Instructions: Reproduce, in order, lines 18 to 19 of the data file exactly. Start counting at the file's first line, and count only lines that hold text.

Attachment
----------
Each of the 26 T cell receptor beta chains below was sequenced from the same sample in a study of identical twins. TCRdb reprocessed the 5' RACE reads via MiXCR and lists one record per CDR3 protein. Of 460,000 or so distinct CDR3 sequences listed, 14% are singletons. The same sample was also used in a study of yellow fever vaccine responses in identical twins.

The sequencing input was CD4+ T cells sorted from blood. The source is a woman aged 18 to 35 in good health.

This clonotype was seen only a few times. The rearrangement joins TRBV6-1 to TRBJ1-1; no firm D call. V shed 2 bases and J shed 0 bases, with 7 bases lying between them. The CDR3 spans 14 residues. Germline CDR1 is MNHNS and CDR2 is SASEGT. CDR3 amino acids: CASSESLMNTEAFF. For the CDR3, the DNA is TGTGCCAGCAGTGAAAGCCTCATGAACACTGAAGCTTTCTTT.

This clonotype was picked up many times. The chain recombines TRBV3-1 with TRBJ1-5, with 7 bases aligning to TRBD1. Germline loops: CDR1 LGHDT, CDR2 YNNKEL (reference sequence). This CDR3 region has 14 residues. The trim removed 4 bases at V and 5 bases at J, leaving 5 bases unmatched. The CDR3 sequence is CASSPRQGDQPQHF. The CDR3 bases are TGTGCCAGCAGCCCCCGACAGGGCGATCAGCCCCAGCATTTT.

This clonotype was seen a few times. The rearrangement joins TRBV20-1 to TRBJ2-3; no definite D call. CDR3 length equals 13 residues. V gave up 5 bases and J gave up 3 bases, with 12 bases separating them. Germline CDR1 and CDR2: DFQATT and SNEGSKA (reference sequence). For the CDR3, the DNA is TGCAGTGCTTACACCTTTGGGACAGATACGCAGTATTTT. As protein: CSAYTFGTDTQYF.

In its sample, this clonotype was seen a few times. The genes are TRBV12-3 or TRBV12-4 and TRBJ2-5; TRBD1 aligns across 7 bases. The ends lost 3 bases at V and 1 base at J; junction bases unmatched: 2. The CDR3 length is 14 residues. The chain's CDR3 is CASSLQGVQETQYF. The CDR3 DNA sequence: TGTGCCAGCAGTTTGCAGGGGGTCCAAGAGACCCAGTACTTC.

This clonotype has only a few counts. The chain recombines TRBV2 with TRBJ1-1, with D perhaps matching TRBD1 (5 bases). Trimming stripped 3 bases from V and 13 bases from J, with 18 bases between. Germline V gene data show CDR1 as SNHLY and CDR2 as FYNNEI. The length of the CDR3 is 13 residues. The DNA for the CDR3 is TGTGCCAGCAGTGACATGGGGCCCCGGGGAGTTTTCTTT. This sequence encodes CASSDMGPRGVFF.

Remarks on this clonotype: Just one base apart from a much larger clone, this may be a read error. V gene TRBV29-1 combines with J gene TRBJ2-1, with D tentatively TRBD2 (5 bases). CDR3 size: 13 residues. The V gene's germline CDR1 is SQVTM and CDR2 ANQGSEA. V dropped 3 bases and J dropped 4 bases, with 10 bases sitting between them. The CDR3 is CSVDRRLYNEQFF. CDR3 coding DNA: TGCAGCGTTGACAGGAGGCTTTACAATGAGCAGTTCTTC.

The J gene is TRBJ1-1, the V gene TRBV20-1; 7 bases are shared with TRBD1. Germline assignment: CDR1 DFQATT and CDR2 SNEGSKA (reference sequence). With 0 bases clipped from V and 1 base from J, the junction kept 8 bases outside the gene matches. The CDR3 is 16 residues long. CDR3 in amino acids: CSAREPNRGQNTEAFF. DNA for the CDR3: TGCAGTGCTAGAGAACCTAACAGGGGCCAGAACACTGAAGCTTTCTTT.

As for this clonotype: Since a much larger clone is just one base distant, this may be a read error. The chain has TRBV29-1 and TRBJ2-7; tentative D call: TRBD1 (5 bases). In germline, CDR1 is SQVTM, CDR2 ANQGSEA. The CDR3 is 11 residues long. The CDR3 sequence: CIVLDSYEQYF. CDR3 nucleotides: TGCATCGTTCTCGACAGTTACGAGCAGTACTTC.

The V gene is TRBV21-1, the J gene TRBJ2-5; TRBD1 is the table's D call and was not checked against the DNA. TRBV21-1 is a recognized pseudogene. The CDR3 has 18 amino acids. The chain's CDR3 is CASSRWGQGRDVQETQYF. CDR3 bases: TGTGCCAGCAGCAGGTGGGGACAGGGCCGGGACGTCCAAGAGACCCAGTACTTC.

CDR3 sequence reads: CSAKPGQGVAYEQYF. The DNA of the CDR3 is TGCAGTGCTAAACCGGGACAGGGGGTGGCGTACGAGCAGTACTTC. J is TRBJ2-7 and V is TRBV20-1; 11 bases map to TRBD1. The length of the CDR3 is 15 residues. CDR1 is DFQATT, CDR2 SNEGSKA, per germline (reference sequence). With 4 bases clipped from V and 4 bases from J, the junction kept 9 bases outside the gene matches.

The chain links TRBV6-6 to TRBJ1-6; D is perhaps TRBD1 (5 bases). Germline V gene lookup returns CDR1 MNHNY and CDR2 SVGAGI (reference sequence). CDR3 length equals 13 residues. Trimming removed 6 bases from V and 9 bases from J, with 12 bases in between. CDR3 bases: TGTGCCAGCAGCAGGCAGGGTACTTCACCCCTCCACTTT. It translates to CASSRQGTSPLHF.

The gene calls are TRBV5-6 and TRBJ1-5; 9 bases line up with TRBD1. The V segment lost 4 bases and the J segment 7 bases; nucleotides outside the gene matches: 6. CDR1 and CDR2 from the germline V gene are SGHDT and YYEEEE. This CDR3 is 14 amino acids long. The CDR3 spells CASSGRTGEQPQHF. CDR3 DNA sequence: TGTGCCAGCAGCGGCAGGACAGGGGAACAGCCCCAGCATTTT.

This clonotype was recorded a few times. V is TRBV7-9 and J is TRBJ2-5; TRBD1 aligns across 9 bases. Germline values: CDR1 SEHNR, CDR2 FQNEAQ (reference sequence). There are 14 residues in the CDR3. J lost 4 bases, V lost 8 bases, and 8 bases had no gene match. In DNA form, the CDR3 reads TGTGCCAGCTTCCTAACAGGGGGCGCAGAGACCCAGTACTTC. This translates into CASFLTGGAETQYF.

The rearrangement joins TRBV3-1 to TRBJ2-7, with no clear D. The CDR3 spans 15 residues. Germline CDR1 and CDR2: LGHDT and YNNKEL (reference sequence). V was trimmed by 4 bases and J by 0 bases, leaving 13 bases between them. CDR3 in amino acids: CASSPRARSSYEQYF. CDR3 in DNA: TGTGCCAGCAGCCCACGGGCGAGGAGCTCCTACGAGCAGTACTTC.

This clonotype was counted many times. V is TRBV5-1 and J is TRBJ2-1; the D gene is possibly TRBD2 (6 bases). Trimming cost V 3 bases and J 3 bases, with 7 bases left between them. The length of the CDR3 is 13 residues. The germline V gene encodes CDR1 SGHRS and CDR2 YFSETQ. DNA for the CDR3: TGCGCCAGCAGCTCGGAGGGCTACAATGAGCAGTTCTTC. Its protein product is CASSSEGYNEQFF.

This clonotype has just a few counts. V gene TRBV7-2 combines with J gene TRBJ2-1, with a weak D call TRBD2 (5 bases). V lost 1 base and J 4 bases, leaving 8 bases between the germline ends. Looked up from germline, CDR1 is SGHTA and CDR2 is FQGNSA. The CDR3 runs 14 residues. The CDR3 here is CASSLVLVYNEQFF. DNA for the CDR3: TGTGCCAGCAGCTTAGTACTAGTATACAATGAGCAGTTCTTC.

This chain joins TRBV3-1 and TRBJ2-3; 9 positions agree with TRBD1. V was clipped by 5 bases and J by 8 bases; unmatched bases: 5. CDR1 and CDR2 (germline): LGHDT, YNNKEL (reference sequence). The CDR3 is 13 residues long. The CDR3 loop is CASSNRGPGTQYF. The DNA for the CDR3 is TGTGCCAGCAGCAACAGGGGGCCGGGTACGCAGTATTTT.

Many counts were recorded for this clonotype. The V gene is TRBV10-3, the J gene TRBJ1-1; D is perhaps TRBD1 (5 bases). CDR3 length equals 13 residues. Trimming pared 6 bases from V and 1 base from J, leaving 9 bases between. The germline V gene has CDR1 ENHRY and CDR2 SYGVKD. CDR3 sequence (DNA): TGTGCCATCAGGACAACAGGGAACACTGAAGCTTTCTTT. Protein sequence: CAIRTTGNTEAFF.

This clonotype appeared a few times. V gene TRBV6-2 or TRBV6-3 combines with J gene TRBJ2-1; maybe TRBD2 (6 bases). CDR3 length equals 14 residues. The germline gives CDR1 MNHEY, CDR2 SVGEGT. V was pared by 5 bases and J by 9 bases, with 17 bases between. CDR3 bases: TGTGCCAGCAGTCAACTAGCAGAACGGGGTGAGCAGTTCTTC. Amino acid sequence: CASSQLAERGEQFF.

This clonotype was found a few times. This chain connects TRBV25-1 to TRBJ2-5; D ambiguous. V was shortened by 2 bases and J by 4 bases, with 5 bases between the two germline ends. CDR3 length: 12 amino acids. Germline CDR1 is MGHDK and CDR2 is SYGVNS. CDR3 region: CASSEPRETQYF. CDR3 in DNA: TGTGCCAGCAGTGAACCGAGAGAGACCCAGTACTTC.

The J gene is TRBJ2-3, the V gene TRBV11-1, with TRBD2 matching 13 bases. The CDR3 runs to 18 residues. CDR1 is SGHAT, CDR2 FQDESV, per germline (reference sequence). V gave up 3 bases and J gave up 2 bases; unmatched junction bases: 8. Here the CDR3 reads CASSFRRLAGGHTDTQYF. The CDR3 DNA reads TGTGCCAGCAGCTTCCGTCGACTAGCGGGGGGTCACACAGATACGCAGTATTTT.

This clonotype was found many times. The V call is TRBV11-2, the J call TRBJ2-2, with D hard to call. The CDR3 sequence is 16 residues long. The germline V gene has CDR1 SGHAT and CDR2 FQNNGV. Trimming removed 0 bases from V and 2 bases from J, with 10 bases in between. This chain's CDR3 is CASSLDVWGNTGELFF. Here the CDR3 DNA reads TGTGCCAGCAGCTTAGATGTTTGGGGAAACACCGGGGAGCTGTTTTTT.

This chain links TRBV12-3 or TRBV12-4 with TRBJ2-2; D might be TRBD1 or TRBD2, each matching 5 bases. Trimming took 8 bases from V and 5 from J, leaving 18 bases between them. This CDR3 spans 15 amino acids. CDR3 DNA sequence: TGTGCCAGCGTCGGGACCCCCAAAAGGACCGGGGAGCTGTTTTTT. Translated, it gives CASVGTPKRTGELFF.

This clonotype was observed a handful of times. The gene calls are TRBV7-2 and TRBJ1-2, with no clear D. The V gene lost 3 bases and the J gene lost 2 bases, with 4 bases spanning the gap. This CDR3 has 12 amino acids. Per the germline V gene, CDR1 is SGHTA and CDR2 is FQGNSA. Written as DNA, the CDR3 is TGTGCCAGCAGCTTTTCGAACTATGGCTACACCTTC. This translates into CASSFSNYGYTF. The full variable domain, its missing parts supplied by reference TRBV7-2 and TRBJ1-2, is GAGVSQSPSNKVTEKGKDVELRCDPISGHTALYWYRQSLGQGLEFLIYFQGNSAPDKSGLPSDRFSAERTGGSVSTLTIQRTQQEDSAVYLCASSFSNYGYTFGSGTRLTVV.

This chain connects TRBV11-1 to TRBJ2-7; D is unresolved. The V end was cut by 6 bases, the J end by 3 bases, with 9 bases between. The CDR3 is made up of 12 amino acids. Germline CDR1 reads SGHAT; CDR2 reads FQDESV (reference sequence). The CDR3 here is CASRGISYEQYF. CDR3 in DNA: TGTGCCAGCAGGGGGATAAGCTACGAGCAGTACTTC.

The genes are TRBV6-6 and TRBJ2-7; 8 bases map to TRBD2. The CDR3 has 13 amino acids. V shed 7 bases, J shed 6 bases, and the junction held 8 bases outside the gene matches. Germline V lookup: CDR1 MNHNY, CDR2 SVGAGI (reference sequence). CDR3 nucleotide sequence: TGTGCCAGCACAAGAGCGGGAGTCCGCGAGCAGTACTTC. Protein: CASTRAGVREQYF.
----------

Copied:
This clonotype has just a few counts. V gene TRBV7-2 combines with J gene TRBJ2-1, with a weak D call TRBD2 (5 bases). V lost 1 base and J 4 bases, leaving 8 bases between the germline ends. Looked up from germline, CDR1 is SGHTA and CDR2 is FQGNSA. The CDR3 runs 14 residues. The CDR3 here is CASSLVLVYNEQFF. DNA for the CDR3: TGTGCCAGCAGCTTAGTACTAGTATACAATGAGCAGTTCTTC.

This chain joins TRBV3-1 and TRBJ2-3; 9 positions agree with TRBD1. V was clipped by 5 bases and J by 8 bases; unmatched bases: 5. CDR1 and CDR2 (germline): LGHDT, YNNKEL (reference sequence). The CDR3 is 13 residues long. The CDR3 loop is CASSNRGPGTQYF. The DNA for the CDR3 is TGTGCCAGCAGCAACAGGGGGCCGGGTACGCAGTATTTT.